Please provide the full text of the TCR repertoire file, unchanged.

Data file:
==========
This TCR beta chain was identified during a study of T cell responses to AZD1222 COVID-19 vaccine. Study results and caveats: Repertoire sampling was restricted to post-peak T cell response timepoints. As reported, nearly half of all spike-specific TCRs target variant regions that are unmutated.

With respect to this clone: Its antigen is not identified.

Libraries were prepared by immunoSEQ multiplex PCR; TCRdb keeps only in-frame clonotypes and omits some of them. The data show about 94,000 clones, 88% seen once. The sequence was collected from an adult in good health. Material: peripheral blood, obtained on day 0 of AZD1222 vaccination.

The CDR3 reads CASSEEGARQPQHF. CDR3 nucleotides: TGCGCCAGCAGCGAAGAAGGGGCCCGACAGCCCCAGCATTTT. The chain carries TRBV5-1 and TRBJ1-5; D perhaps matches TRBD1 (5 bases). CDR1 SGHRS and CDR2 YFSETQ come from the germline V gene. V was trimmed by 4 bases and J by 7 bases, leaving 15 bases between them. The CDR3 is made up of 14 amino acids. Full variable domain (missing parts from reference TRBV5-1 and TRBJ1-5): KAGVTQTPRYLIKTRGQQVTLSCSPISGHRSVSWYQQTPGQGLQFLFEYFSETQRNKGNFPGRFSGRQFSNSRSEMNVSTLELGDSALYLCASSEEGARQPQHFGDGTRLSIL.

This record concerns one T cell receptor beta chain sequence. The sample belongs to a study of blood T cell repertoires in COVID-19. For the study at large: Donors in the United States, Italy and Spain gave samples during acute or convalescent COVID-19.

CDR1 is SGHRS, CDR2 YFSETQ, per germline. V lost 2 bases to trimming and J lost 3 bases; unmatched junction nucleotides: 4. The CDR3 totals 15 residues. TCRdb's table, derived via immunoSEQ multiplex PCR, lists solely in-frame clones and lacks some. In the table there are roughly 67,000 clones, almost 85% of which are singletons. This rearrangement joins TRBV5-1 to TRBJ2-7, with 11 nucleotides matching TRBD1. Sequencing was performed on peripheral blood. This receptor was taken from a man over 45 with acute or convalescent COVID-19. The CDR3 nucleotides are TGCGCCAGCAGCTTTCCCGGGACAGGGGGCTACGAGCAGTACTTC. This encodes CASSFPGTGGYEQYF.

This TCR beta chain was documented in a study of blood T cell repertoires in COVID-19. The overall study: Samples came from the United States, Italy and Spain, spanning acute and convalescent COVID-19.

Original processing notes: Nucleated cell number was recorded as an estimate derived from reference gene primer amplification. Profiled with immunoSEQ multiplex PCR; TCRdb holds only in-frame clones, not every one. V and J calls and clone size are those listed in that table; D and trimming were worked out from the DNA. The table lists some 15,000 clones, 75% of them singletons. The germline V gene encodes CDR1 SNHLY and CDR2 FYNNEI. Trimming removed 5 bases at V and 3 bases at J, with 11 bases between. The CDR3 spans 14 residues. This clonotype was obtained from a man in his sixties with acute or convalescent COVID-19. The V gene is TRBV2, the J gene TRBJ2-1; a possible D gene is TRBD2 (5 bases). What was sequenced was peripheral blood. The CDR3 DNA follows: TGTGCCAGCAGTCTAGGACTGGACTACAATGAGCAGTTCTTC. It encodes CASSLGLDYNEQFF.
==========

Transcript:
This TCR beta chain was identified during a study of T cell responses to AZD1222 COVID-19 vaccine. Study results and caveats: Repertoire sampling was restricted to post-peak T cell response timepoints. As reported, nearly half of all spike-specific TCRs target variant regions that are unmutated.

With respect to this clone: Its antigen is not identified.

Libraries were prepared by immunoSEQ multiplex PCR; TCRdb keeps only in-frame clonotypes and omits some of them. The data show about 94,000 clones, 88% seen once. The sequence was collected from an adult in good health. Material: peripheral blood, obtained on day 0 of AZD1222 vaccination.

The CDR3 reads CASSEEGARQPQHF. CDR3 nucleotides: TGCGCCAGCAGCGAAGAAGGGGCCCGACAGCCCCAGCATTTT. The chain carries TRBV5-1 and TRBJ1-5; D perhaps matches TRBD1 (5 bases). CDR1 SGHRS and CDR2 YFSETQ come from the germline V gene. V was trimmed by 4 bases and J by 7 bases, leaving 15 bases between them. The CDR3 is made up of 14 amino acids. Full variable domain (missing parts from reference TRBV5-1 and TRBJ1-5): KAGVTQTPRYLIKTRGQQVTLSCSPISGHRSVSWYQQTPGQGLQFLFEYFSETQRNKGNFPGRFSGRQFSNSRSEMNVSTLELGDSALYLCASSEEGARQPQHFGDGTRLSIL.

This record concerns one T cell receptor beta chain sequence. The sample belongs to a study of blood T cell repertoires in COVID-19. For the study at large: Donors in the United States, Italy and Spain gave samples during acute or convalescent COVID-19.

CDR1 is SGHRS, CDR2 YFSETQ, per germline. V lost 2 bases to trimming and J lost 3 bases; unmatched junction nucleotides: 4. The CDR3 totals 15 residues. TCRdb's table, derived via immunoSEQ multiplex PCR, lists solely in-frame clones and lacks some. In the table there are roughly 67,000 clones, almost 85% of which are singletons. This rearrangement joins TRBV5-1 to TRBJ2-7, with 11 nucleotides matching TRBD1. Sequencing was performed on peripheral blood. This receptor was taken from a man over 45 with acute or convalescent COVID-19. The CDR3 nucleotides are TGCGCCAGCAGCTTTCCCGGGACAGGGGGCTACGAGCAGTACTTC. This encodes CASSFPGTGGYEQYF.

This TCR beta chain was documented in a study of blood T cell repertoires in COVID-19. The overall study: Samples came from the United States, Italy and Spain, spanning acute and convalescent COVID-19.

Original processing notes: Nucleated cell number was recorded as an estimate derived from reference gene primer amplification. Profiled with immunoSEQ multiplex PCR; TCRdb holds only in-frame clones, not every one. V and J calls and clone size are those listed in that table; D and trimming were worked out from the DNA. The table lists some 15,000 clones, 75% of them singletons. The germline V gene encodes CDR1 SNHLY and CDR2 FYNNEI. Trimming removed 5 bases at V and 3 bases at J, with 11 bases between. The CDR3 spans 14 residues. This clonotype was obtained from a man in his sixties with acute or convalescent COVID-19. The V gene is TRBV2, the J gene TRBJ2-1; a possible D gene is TRBD2 (5 bases). What was sequenced was peripheral blood. The CDR3 DNA follows: TGTGCCAGCAGTCTAGGACTGGACTACAATGAGCAGTTCTTC. It encodes CASSLGLDYNEQFF.